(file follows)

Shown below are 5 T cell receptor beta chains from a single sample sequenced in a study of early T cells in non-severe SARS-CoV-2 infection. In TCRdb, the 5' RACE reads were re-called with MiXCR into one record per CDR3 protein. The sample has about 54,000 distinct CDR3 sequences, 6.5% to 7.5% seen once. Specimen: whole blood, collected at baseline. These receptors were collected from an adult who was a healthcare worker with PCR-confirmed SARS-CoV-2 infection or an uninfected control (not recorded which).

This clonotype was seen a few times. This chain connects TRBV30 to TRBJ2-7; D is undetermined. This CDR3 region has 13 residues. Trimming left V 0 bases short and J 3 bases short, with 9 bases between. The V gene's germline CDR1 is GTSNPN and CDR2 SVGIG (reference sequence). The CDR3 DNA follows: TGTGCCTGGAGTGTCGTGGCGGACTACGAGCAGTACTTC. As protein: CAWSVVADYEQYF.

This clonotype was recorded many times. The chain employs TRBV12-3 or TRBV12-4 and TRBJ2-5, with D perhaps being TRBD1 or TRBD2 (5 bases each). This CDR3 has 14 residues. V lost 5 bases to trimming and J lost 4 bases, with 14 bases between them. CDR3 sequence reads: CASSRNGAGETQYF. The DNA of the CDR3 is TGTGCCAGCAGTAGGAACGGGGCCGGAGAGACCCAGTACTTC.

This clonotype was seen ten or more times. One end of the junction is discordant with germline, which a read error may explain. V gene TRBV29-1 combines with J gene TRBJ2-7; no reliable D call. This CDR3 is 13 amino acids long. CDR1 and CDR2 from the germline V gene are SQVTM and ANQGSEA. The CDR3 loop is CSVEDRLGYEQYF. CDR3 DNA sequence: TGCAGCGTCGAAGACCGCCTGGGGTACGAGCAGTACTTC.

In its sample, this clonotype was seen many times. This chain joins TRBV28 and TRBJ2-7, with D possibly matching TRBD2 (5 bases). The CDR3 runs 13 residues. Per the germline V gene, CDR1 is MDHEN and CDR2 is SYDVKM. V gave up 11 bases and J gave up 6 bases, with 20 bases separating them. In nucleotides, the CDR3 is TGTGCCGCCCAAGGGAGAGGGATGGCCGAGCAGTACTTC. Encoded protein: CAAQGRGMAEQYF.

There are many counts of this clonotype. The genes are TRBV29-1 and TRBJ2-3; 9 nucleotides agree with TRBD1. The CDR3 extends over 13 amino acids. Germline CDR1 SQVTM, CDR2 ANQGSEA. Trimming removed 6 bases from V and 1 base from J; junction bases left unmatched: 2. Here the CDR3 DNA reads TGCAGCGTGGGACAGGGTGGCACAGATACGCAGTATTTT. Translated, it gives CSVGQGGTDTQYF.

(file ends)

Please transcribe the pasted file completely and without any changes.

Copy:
Shown below are 5 T cell receptor beta chains from a single sample sequenced in a study of early T cells in non-severe SARS-CoV-2 infection. In TCRdb, the 5' RACE reads were re-called with MiXCR into one record per CDR3 protein. The sample has about 54,000 distinct CDR3 sequences, 6.5% to 7.5% seen once. Specimen: whole blood, collected at baseline. These receptors were collected from an adult who was a healthcare worker with PCR-confirmed SARS-CoV-2 infection or an uninfected control (not recorded which).

This clonotype was seen a few times. This chain connects TRBV30 to TRBJ2-7; D is undetermined. This CDR3 region has 13 residues. Trimming left V 0 bases short and J 3 bases short, with 9 bases between. The V gene's germline CDR1 is GTSNPN and CDR2 SVGIG (reference sequence). The CDR3 DNA follows: TGTGCCTGGAGTGTCGTGGCGGACTACGAGCAGTACTTC. As protein: CAWSVVADYEQYF.

This clonotype was recorded many times. The chain employs TRBV12-3 or TRBV12-4 and TRBJ2-5, with D perhaps being TRBD1 or TRBD2 (5 bases each). This CDR3 has 14 residues. V lost 5 bases to trimming and J lost 4 bases, with 14 bases between them. CDR3 sequence reads: CASSRNGAGETQYF. The DNA of the CDR3 is TGTGCCAGCAGTAGGAACGGGGCCGGAGAGACCCAGTACTTC.

This clonotype was seen ten or more times. One end of the junction is discordant with germline, which a read error may explain. V gene TRBV29-1 combines with J gene TRBJ2-7; no reliable D call. This CDR3 is 13 amino acids long. CDR1 and CDR2 from the germline V gene are SQVTM and ANQGSEA. The CDR3 loop is CSVEDRLGYEQYF. CDR3 DNA sequence: TGCAGCGTCGAAGACCGCCTGGGGTACGAGCAGTACTTC.

In its sample, this clonotype was seen many times. This chain joins TRBV28 and TRBJ2-7, with D possibly matching TRBD2 (5 bases). The CDR3 runs 13 residues. Per the germline V gene, CDR1 is MDHEN and CDR2 is SYDVKM. V gave up 11 bases and J gave up 6 bases, with 20 bases separating them. In nucleotides, the CDR3 is TGTGCCGCCCAAGGGAGAGGGATGGCCGAGCAGTACTTC. Encoded protein: CAAQGRGMAEQYF.

There are many counts of this clonotype. The genes are TRBV29-1 and TRBJ2-3; 9 nucleotides agree with TRBD1. The CDR3 extends over 13 amino acids. Germline CDR1 SQVTM, CDR2 ANQGSEA. Trimming removed 6 bases from V and 1 base from J; junction bases left unmatched: 2. Here the CDR3 DNA reads TGCAGCGTGGGACAGGGTGGCACAGATACGCAGTATTTT. Translated, it gives CSVGQGGTDTQYF.